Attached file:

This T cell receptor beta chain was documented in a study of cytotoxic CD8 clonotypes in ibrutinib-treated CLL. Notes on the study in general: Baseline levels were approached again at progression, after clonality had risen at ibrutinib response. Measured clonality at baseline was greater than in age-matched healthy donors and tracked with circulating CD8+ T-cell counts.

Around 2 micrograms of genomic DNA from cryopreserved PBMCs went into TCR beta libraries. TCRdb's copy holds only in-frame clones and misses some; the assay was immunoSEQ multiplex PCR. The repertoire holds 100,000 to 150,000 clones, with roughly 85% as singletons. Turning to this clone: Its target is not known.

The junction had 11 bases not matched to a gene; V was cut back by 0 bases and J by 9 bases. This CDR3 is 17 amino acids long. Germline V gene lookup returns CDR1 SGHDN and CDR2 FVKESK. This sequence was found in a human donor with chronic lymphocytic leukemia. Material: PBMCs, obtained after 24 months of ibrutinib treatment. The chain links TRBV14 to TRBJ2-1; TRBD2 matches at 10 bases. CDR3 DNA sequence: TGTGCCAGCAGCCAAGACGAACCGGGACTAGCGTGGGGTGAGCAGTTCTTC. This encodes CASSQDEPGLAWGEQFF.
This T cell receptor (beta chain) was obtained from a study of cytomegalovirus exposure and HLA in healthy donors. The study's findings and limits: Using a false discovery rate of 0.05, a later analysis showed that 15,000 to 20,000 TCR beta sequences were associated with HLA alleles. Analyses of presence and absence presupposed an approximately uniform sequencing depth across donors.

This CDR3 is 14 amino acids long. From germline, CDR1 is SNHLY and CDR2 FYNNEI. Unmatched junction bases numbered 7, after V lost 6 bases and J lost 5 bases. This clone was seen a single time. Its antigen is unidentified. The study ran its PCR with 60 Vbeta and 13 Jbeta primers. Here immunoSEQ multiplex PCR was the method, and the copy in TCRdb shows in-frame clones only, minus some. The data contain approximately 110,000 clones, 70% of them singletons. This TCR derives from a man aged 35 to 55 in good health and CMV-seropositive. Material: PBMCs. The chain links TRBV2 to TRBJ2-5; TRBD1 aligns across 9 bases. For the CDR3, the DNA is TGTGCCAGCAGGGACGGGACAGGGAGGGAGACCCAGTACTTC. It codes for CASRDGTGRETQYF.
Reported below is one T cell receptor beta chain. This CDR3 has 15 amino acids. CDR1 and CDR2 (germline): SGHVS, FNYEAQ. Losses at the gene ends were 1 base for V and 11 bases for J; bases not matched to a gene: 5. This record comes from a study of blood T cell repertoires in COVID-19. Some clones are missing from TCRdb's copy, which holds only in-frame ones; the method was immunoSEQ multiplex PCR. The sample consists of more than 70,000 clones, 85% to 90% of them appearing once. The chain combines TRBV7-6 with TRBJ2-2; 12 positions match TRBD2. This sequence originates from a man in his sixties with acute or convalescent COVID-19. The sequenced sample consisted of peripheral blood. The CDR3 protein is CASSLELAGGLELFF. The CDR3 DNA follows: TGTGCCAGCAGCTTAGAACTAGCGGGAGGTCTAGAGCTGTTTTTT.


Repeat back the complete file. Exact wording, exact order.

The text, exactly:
This T cell receptor beta chain was documented in a study of cytotoxic CD8 clonotypes in ibrutinib-treated CLL. Notes on the study in general: Baseline levels were approached again at progression, after clonality had risen at ibrutinib response. Measured clonality at baseline was greater than in age-matched healthy donors and tracked with circulating CD8+ T-cell counts.

Around 2 micrograms of genomic DNA from cryopreserved PBMCs went into TCR beta libraries. TCRdb's copy holds only in-frame clones and misses some; the assay was immunoSEQ multiplex PCR. The repertoire holds 100,000 to 150,000 clones, with roughly 85% as singletons. Turning to this clone: Its target is not known.

The junction had 11 bases not matched to a gene; V was cut back by 0 bases and J by 9 bases. This CDR3 is 17 amino acids long. Germline V gene lookup returns CDR1 SGHDN and CDR2 FVKESK. This sequence was found in a human donor with chronic lymphocytic leukemia. Material: PBMCs, obtained after 24 months of ibrutinib treatment. The chain links TRBV14 to TRBJ2-1; TRBD2 matches at 10 bases. CDR3 DNA sequence: TGTGCCAGCAGCCAAGACGAACCGGGACTAGCGTGGGGTGAGCAGTTCTTC. This encodes CASSQDEPGLAWGEQFF.
This T cell receptor (beta chain) was obtained from a study of cytomegalovirus exposure and HLA in healthy donors. The study's findings and limits: Using a false discovery rate of 0.05, a later analysis showed that 15,000 to 20,000 TCR beta sequences were associated with HLA alleles. Analyses of presence and absence presupposed an approximately uniform sequencing depth across donors.

This CDR3 is 14 amino acids long. From germline, CDR1 is SNHLY and CDR2 FYNNEI. Unmatched junction bases numbered 7, after V lost 6 bases and J lost 5 bases. This clone was seen a single time. Its antigen is unidentified. The study ran its PCR with 60 Vbeta and 13 Jbeta primers. Here immunoSEQ multiplex PCR was the method, and the copy in TCRdb shows in-frame clones only, minus some. The data contain approximately 110,000 clones, 70% of them singletons. This TCR derives from a man aged 35 to 55 in good health and CMV-seropositive. Material: PBMCs. The chain links TRBV2 to TRBJ2-5; TRBD1 aligns across 9 bases. For the CDR3, the DNA is TGTGCCAGCAGGGACGGGACAGGGAGGGAGACCCAGTACTTC. It codes for CASRDGTGRETQYF.
Reported below is one T cell receptor beta chain. This CDR3 has 15 amino acids. CDR1 and CDR2 (germline): SGHVS, FNYEAQ. Losses at the gene ends were 1 base for V and 11 bases for J; bases not matched to a gene: 5. This record comes from a study of blood T cell repertoires in COVID-19. Some clones are missing from TCRdb's copy, which holds only in-frame ones; the method was immunoSEQ multiplex PCR. The sample consists of more than 70,000 clones, 85% to 90% of them appearing once. The chain combines TRBV7-6 with TRBJ2-2; 12 positions match TRBD2. This sequence originates from a man in his sixties with acute or convalescent COVID-19. The sequenced sample consisted of peripheral blood. The CDR3 protein is CASSLELAGGLELFF. The CDR3 DNA follows: TGTGCCAGCAGCTTAGAACTAGCGGGAGGTCTAGAGCTGTTTTTT.